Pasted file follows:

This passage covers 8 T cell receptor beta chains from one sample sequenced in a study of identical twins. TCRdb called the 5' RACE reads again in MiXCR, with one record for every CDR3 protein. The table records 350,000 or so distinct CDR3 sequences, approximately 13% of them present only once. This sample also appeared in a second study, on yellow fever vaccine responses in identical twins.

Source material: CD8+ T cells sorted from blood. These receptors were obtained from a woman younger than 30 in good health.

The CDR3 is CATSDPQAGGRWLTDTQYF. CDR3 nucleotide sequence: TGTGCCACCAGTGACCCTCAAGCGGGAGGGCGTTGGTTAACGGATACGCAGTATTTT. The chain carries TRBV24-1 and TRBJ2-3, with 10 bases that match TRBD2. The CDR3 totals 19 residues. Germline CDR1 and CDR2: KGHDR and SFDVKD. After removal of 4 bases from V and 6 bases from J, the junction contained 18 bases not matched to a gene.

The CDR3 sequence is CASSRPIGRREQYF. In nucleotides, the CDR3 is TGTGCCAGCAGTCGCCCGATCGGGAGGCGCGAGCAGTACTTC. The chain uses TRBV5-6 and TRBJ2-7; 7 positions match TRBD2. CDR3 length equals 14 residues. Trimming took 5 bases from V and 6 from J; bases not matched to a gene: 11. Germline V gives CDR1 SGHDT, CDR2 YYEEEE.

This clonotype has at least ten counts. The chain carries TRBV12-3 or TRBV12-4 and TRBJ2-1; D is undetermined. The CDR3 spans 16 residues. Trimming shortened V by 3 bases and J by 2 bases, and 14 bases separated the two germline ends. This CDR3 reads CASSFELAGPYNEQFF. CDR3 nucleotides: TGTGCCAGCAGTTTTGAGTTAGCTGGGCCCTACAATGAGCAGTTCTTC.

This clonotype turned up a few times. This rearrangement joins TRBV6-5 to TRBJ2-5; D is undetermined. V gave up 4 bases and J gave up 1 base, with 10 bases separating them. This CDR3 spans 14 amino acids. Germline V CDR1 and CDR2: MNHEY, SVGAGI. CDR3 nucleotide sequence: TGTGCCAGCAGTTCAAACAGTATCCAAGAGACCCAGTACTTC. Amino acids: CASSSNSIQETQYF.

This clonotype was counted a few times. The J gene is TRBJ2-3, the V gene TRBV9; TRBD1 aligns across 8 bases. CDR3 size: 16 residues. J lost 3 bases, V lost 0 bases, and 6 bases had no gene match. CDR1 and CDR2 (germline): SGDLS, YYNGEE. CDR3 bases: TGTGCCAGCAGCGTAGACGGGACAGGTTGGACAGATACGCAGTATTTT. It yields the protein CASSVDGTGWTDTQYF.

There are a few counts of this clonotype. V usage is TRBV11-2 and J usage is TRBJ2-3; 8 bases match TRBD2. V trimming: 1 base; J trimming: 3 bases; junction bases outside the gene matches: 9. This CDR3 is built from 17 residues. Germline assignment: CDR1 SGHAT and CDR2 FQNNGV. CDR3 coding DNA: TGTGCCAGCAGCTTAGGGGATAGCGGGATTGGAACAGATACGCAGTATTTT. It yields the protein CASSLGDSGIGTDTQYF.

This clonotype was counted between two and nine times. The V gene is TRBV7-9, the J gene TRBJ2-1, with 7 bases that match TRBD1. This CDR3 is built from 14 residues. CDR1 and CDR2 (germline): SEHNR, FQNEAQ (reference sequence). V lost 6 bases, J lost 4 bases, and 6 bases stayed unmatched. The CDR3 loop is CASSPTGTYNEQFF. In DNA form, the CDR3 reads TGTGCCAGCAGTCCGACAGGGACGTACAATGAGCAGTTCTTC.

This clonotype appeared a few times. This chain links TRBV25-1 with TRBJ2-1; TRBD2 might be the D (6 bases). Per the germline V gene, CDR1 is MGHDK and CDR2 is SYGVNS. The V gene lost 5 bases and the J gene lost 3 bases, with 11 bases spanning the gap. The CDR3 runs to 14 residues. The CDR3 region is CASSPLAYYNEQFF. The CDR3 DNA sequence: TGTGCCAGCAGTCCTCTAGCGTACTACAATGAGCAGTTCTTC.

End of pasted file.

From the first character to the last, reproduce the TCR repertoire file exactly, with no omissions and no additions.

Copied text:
This passage covers 8 T cell receptor beta chains from one sample sequenced in a study of identical twins. TCRdb called the 5' RACE reads again in MiXCR, with one record for every CDR3 protein. The table records 350,000 or so distinct CDR3 sequences, approximately 13% of them present only once. This sample also appeared in a second study, on yellow fever vaccine responses in identical twins.

Source material: CD8+ T cells sorted from blood. These receptors were obtained from a woman younger than 30 in good health.

The CDR3 is CATSDPQAGGRWLTDTQYF. CDR3 nucleotide sequence: TGTGCCACCAGTGACCCTCAAGCGGGAGGGCGTTGGTTAACGGATACGCAGTATTTT. The chain carries TRBV24-1 and TRBJ2-3, with 10 bases that match TRBD2. The CDR3 totals 19 residues. Germline CDR1 and CDR2: KGHDR and SFDVKD. After removal of 4 bases from V and 6 bases from J, the junction contained 18 bases not matched to a gene.

The CDR3 sequence is CASSRPIGRREQYF. In nucleotides, the CDR3 is TGTGCCAGCAGTCGCCCGATCGGGAGGCGCGAGCAGTACTTC. The chain uses TRBV5-6 and TRBJ2-7; 7 positions match TRBD2. CDR3 length equals 14 residues. Trimming took 5 bases from V and 6 from J; bases not matched to a gene: 11. Germline V gives CDR1 SGHDT, CDR2 YYEEEE.

This clonotype has at least ten counts. The chain carries TRBV12-3 or TRBV12-4 and TRBJ2-1; D is undetermined. The CDR3 spans 16 residues. Trimming shortened V by 3 bases and J by 2 bases, and 14 bases separated the two germline ends. This CDR3 reads CASSFELAGPYNEQFF. CDR3 nucleotides: TGTGCCAGCAGTTTTGAGTTAGCTGGGCCCTACAATGAGCAGTTCTTC.

This clonotype turned up a few times. This rearrangement joins TRBV6-5 to TRBJ2-5; D is undetermined. V gave up 4 bases and J gave up 1 base, with 10 bases separating them. This CDR3 spans 14 amino acids. Germline V CDR1 and CDR2: MNHEY, SVGAGI. CDR3 nucleotide sequence: TGTGCCAGCAGTTCAAACAGTATCCAAGAGACCCAGTACTTC. Amino acids: CASSSNSIQETQYF.

This clonotype was counted a few times. The J gene is TRBJ2-3, the V gene TRBV9; TRBD1 aligns across 8 bases. CDR3 size: 16 residues. J lost 3 bases, V lost 0 bases, and 6 bases had no gene match. CDR1 and CDR2 (germline): SGDLS, YYNGEE. CDR3 bases: TGTGCCAGCAGCGTAGACGGGACAGGTTGGACAGATACGCAGTATTTT. It yields the protein CASSVDGTGWTDTQYF.

There are a few counts of this clonotype. V usage is TRBV11-2 and J usage is TRBJ2-3; 8 bases match TRBD2. V trimming: 1 base; J trimming: 3 bases; junction bases outside the gene matches: 9. This CDR3 is built from 17 residues. Germline assignment: CDR1 SGHAT and CDR2 FQNNGV. CDR3 coding DNA: TGTGCCAGCAGCTTAGGGGATAGCGGGATTGGAACAGATACGCAGTATTTT. It yields the protein CASSLGDSGIGTDTQYF.

This clonotype was counted between two and nine times. The V gene is TRBV7-9, the J gene TRBJ2-1, with 7 bases that match TRBD1. This CDR3 is built from 14 residues. CDR1 and CDR2 (germline): SEHNR, FQNEAQ (reference sequence). V lost 6 bases, J lost 4 bases, and 6 bases stayed unmatched. The CDR3 loop is CASSPTGTYNEQFF. In DNA form, the CDR3 reads TGTGCCAGCAGTCCGACAGGGACGTACAATGAGCAGTTCTTC.

This clonotype appeared a few times. This chain links TRBV25-1 with TRBJ2-1; TRBD2 might be the D (6 bases). Per the germline V gene, CDR1 is MGHDK and CDR2 is SYGVNS. The V gene lost 5 bases and the J gene lost 3 bases, with 11 bases spanning the gap. The CDR3 runs to 14 residues. The CDR3 region is CASSPLAYYNEQFF. The CDR3 DNA sequence: TGTGCCAGCAGTCCTCTAGCGTACTACAATGAGCAGTTCTTC.